Edwards has a personal stake in psychiatric genetic information. She has family members with a history of alcoholism and depression. “When you’ve seen first-hand the havoc that addiction brings to relationships,” she said, “you are compelled to try to understand where they come from.” She added that people with substance abuse problems can be infuriating and that she knows this based on personal life experience. “But knowing what I do about the genetics of these problems, I know it’s not their fault.”
Highlights from the Edwards-Kendler study
Links between addiction and prior or concurrent conditions suggest that the disorders may be influenced by common genes. Adolescents with ADHD are likely to have a genetic vulnerability toward alcohol abuse disorders. Now that doctors know hyperactive kids are more at risk for addiction in adolescence and adulthood, they could identify them early and intervene.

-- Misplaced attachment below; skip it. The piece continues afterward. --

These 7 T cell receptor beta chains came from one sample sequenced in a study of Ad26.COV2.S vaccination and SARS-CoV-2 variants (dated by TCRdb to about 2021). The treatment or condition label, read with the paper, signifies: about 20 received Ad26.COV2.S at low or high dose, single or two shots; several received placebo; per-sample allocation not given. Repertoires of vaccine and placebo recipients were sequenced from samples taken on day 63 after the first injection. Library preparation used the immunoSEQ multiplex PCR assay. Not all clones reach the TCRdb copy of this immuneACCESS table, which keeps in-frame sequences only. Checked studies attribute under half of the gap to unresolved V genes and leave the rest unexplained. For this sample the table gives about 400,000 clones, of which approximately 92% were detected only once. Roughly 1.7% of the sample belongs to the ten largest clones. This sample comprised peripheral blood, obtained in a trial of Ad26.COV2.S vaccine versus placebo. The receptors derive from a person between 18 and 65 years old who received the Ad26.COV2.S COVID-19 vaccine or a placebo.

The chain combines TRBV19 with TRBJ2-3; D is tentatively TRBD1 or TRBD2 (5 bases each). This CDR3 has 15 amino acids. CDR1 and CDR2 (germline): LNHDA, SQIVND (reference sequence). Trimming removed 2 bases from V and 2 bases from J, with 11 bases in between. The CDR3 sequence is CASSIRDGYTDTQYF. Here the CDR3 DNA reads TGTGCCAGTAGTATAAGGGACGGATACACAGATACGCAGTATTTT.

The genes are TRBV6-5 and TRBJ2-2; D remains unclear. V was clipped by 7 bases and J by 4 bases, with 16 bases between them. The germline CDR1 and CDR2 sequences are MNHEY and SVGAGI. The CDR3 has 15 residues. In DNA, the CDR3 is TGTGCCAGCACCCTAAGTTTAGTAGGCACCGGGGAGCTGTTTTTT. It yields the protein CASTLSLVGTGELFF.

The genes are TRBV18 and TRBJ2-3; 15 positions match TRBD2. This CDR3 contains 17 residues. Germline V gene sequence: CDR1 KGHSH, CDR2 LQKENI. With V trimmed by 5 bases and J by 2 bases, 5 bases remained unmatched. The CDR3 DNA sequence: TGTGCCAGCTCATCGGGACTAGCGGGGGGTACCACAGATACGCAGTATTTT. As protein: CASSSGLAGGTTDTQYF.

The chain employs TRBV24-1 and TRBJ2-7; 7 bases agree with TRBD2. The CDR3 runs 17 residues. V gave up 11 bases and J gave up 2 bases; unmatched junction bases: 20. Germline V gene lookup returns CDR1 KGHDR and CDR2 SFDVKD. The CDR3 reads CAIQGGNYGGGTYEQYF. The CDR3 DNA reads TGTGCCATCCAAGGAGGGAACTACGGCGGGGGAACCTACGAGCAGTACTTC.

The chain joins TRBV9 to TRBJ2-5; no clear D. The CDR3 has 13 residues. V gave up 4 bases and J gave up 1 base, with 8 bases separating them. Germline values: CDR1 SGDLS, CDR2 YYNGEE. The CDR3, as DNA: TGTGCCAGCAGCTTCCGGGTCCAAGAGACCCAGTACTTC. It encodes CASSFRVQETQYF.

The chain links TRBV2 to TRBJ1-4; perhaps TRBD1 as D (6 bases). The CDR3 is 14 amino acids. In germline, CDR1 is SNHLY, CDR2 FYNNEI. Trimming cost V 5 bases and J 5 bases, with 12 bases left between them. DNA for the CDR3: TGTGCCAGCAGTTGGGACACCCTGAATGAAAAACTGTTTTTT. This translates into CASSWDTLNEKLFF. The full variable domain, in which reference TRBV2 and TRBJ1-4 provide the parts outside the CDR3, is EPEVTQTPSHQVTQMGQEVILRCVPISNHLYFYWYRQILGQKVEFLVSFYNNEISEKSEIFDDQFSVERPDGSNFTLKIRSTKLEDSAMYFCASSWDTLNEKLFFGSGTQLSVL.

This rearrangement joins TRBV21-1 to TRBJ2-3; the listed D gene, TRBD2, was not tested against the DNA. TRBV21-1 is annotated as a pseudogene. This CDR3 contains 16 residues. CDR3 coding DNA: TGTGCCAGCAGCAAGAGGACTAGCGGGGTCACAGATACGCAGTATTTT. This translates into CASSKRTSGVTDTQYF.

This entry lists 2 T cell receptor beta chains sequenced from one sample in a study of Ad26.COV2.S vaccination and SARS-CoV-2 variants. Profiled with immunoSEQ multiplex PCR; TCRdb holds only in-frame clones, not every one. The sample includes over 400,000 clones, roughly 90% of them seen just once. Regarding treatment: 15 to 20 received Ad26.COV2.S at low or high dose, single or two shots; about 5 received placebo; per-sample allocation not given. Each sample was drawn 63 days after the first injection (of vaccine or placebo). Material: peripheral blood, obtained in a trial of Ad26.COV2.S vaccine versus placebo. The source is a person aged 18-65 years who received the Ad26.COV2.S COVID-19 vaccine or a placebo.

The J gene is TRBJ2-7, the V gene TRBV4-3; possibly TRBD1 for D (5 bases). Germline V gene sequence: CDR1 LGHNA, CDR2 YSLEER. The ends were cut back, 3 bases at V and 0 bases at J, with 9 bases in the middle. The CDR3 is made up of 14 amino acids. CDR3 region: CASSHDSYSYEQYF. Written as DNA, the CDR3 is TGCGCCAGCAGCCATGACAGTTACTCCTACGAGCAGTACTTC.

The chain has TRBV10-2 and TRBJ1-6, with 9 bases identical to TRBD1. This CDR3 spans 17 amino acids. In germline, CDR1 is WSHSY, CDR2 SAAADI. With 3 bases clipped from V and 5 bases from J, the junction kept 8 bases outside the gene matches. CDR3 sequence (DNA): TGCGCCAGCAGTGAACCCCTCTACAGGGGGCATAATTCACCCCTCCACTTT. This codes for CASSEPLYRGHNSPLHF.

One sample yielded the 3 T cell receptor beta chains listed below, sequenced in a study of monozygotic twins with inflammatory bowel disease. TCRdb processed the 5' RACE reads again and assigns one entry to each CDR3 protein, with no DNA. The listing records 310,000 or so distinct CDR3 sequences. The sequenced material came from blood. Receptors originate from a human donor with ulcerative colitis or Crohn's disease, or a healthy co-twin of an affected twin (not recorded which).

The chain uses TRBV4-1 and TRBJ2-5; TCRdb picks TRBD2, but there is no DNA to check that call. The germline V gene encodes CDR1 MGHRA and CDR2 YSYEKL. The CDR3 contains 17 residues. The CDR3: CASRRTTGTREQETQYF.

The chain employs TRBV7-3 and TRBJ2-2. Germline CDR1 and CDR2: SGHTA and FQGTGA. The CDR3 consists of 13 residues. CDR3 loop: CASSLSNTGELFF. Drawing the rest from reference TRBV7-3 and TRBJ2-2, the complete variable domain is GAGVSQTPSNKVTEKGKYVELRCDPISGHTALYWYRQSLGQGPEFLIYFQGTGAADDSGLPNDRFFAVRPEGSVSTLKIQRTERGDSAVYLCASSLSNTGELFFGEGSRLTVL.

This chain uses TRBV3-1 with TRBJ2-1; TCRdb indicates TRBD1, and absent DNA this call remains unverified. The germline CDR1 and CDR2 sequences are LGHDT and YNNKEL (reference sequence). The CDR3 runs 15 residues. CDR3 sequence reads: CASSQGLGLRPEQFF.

Links between the genetics of smoking and depression
- 20% of depressed people smoke compared to 10% of the populace.
- 80% of those with schizophrenia smoke.
“There is a genetic correlation between depression and nicotine dependence,” says Edwards. “However, it’s also possible that smoking actually makes people more likely to experience depression, since we know smokers may be at higher risk for depression.”
One of the largest studies on twins was by the University of Washington and the University of Queensland. Here are some of the highlights:
- 32% of men and 7% of women would experience alcohol dependence at some point in their lifetime.
- Male identical twins: when one twin is alcoholic, there is about a 50% chance that the other would also be an alcoholic.
- Female identical twins: there is a 30% chance that if one is alcoholic, the other would also be an alcoholic.
- Male fraternal twins: about 33% would both be alcoholic at some point. This is not so different from the male alcohol dependence rate in general.
- Female fraternal twins: about 16%.
Is there a marijuana addiction gene?